This may be compatible with the strength of analogy you had in mind, but I thought it was worth getting out there (since our paper is not yet ready for prime time). Note, also, that this disanalogy does not depend on choice of scoring rule, etc. It is much more general than that. And, I suspect it also holds in all non-classical settings as well (but I’m less sure about how that should be set-up, etc.).
I’d be curious to hear what you think about this disanalogy/phenomenon.
Hey Branden, great to hear from you (I was really disappointed I couldn’t make it to Konstanz—since I’m going to be away in NY for a couple of months this fall, I cut down on summer travel. It looked great!).
The formal connection between dutch-booking and accuracy-domination I was looking at, is that for each belief state c that accuracy-dominates b, there’s a vector defined by b-c, which turns out to be a dutch book for b. (And, as a partial converse, if we’ve only got finitely many worlds in play, for each dutch book d, considered as a vector, b-kd for some scalar k accuracy-dominates b). That formal result assumed a kind of “plenitude” of both credences and books of bets: each vector can be construed either as a potential belief state, or as a book of bets.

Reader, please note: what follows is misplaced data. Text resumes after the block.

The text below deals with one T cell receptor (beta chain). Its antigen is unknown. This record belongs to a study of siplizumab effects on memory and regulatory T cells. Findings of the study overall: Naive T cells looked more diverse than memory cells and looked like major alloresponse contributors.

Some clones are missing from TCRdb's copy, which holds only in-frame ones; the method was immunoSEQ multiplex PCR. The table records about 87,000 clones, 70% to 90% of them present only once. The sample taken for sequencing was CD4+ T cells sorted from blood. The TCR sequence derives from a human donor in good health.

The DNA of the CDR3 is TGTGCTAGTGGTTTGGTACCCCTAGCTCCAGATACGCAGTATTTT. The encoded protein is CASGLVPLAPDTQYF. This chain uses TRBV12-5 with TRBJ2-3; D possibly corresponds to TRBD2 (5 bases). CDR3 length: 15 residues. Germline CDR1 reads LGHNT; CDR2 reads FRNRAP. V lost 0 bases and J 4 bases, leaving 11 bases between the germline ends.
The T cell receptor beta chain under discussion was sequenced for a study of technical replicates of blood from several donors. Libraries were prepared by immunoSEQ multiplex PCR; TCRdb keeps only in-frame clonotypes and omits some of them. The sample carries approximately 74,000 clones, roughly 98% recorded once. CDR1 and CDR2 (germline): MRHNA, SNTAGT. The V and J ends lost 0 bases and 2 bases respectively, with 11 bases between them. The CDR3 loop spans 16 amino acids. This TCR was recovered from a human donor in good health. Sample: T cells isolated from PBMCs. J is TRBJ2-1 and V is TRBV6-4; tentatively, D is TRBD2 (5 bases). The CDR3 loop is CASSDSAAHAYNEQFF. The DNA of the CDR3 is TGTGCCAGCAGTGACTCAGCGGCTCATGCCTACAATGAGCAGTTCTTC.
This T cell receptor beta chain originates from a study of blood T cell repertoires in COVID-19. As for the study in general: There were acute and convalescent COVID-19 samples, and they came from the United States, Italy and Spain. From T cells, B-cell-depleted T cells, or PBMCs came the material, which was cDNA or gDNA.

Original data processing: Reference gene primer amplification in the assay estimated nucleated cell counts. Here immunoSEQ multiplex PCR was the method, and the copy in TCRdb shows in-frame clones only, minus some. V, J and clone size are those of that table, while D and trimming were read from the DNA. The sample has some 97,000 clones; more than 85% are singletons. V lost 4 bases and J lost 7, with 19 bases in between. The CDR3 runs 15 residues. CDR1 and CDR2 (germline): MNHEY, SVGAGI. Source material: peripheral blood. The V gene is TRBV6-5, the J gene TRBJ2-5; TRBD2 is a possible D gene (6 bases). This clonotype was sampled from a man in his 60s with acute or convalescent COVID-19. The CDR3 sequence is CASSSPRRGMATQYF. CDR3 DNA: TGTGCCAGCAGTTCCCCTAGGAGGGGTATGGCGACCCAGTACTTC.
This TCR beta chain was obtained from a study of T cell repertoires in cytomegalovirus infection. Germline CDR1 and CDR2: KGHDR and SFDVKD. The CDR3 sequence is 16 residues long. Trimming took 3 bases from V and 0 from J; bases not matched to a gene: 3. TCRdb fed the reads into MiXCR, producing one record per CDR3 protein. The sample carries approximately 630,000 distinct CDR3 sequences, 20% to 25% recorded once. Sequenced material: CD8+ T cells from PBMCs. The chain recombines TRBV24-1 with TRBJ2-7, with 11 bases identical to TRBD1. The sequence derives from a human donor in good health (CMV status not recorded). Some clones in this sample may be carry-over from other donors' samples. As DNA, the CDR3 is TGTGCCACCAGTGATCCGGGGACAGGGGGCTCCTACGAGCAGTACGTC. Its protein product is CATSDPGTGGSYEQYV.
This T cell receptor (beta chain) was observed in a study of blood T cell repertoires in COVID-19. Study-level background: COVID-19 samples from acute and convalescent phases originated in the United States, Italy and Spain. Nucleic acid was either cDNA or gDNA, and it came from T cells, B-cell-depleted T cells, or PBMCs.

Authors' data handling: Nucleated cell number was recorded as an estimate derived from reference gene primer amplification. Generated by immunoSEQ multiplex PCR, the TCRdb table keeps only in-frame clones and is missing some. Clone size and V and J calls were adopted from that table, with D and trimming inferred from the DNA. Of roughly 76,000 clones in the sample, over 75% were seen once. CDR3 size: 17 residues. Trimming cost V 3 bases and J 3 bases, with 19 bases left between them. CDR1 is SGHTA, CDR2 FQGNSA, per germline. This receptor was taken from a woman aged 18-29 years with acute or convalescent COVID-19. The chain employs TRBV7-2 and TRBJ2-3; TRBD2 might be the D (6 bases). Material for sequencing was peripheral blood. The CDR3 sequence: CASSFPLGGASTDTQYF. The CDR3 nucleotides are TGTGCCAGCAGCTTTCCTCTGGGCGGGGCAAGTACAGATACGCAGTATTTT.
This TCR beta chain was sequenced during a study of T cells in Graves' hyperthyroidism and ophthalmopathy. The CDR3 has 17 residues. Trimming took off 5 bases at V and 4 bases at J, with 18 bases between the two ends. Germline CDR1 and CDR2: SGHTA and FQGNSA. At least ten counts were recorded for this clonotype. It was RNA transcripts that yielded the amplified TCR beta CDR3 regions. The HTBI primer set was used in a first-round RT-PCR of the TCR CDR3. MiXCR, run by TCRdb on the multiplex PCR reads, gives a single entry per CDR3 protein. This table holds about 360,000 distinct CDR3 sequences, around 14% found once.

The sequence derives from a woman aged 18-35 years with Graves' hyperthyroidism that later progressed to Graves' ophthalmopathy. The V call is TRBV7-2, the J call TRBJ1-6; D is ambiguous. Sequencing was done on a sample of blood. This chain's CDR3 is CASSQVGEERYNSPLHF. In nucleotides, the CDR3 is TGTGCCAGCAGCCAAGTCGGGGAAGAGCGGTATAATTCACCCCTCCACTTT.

Now suppose we wiped out some of credal space somehow, so the point c (among others) is simply no longer part of the space. What you and Kenny are pointing out, I take it, is in that circumstance there’s no guarantee that b remains accuracy-dominated. But refining credal space doesn’t change what dutch books are around. So dutch-bookability is unaffected. In the gloss above, the thing to object too is the claim that the “point” defined by something like b-kd, is an “available” belief state—this might point at one of those potential belief states that have been filtered away.
Here’s a quick thought…. maybe there’s a dual to this in the opposite direction. The recipe for constructing a dutch-book from accuracy-domination is to look at a certain book, described by the vector b-c. Is there any room for a move analogous to the one you make against accuracy-domination?